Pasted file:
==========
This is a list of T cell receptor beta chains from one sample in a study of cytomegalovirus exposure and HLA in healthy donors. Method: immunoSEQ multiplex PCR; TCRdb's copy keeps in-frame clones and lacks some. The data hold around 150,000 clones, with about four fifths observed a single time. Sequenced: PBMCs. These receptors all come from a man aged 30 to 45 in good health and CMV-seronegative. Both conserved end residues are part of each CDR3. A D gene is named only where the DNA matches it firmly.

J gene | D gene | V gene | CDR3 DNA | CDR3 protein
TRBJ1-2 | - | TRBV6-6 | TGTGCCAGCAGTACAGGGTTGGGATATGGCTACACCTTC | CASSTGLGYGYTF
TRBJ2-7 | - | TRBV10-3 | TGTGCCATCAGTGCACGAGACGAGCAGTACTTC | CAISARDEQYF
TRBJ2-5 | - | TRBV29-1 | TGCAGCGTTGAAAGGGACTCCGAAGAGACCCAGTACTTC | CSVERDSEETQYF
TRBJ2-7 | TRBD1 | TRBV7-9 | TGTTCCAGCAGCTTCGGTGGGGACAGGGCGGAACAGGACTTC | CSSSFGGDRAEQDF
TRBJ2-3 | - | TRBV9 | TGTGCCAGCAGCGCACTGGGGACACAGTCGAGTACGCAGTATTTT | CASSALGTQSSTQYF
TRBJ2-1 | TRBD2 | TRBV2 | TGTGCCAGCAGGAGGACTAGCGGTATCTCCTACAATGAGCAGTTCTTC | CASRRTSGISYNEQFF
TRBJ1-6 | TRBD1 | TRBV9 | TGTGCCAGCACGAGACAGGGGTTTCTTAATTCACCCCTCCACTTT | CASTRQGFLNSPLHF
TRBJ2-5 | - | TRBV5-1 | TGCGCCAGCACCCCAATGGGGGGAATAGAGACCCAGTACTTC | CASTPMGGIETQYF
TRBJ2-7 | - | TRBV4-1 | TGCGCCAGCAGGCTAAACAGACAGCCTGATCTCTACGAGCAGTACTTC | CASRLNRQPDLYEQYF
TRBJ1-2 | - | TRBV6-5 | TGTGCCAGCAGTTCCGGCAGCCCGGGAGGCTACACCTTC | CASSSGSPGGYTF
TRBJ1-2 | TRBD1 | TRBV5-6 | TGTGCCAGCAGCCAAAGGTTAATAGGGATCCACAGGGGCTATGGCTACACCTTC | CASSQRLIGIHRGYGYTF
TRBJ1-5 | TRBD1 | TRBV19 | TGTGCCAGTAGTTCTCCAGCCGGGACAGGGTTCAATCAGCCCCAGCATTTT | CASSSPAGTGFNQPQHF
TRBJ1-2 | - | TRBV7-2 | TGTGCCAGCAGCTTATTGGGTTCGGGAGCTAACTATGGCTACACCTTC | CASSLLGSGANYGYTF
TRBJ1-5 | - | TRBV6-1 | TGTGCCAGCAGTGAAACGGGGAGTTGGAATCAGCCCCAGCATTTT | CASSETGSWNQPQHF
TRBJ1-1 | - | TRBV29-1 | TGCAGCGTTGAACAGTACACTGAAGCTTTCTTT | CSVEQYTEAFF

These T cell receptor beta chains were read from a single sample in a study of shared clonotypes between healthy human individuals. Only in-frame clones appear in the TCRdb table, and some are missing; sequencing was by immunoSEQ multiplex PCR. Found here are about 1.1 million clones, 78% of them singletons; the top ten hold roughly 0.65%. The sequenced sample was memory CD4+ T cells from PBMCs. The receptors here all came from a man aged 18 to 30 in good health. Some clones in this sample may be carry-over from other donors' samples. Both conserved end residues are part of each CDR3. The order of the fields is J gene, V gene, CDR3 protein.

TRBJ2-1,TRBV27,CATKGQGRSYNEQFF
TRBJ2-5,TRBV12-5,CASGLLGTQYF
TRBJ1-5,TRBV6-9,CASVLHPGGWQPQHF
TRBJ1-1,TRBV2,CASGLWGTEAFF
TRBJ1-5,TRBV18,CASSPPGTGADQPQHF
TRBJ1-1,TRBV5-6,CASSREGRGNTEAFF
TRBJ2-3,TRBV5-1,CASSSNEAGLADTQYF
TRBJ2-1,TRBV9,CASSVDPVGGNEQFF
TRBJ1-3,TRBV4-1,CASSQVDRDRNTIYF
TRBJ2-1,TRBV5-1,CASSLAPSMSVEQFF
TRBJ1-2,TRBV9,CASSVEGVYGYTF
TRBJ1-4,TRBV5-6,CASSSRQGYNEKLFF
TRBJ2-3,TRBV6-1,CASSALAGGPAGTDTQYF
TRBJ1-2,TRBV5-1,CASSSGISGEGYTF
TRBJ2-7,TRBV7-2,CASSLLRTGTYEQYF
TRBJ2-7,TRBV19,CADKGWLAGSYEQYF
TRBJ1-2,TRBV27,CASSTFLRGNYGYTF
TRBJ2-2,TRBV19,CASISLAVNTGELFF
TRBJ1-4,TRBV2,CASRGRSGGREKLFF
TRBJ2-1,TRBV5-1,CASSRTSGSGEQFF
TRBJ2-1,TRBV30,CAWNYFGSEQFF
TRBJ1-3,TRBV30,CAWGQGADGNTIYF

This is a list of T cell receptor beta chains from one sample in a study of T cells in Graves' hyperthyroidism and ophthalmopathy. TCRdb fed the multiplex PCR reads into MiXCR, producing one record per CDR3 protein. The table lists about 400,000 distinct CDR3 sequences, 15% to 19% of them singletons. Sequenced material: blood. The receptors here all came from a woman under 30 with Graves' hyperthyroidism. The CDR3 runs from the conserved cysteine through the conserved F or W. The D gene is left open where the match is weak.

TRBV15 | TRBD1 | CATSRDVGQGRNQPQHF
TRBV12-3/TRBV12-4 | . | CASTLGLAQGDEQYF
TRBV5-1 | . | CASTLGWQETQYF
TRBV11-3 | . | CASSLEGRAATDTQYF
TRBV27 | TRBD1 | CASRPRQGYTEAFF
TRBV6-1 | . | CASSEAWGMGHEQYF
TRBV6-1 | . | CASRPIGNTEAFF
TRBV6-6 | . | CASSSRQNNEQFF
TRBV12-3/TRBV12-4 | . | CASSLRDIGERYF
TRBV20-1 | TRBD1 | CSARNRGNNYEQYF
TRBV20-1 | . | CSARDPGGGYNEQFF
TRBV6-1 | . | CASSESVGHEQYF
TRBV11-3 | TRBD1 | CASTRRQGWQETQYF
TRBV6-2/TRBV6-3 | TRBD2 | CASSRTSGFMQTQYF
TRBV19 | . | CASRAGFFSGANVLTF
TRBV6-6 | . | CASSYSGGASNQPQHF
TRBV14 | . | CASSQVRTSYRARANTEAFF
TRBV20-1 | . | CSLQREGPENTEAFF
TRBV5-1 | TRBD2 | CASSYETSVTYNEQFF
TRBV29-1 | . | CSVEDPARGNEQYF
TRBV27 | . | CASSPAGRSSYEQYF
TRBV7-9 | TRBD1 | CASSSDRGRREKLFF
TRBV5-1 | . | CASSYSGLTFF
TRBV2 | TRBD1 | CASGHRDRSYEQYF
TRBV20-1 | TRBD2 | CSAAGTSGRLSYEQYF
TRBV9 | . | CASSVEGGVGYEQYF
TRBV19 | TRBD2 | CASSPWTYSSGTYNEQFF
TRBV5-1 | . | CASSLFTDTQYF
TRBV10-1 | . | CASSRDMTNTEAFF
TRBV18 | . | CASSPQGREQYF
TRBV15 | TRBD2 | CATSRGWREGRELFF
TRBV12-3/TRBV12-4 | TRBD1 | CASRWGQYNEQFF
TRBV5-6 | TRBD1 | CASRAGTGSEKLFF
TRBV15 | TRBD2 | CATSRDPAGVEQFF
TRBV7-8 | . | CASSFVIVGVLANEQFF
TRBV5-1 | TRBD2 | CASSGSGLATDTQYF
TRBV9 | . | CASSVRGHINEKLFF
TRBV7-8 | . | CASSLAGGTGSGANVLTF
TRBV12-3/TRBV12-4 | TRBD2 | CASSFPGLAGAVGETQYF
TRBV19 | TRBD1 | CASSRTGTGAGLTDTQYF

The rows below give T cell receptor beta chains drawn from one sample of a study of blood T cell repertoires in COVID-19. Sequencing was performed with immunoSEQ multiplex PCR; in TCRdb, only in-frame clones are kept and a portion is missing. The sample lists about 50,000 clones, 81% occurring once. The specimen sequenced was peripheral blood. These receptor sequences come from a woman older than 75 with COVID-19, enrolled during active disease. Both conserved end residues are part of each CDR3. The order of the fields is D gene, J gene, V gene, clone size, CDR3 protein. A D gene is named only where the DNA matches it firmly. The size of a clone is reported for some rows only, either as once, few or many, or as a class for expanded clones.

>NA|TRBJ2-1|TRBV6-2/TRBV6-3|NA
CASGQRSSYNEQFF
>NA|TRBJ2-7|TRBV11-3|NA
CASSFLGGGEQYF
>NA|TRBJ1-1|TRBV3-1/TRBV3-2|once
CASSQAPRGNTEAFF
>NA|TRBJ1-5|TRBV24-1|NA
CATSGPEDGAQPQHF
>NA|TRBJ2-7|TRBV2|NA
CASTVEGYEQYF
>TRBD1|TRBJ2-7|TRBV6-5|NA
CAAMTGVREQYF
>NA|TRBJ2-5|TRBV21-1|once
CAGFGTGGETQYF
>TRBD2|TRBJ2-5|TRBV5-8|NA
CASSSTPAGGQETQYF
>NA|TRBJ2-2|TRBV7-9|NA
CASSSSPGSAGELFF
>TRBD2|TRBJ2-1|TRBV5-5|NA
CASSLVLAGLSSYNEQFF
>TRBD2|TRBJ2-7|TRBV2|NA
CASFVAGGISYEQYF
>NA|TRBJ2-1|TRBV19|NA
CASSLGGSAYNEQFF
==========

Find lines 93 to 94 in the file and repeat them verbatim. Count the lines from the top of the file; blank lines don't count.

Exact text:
>TRBD1|TRBJ2-7|TRBV6-5|NA
CAAMTGVREQYF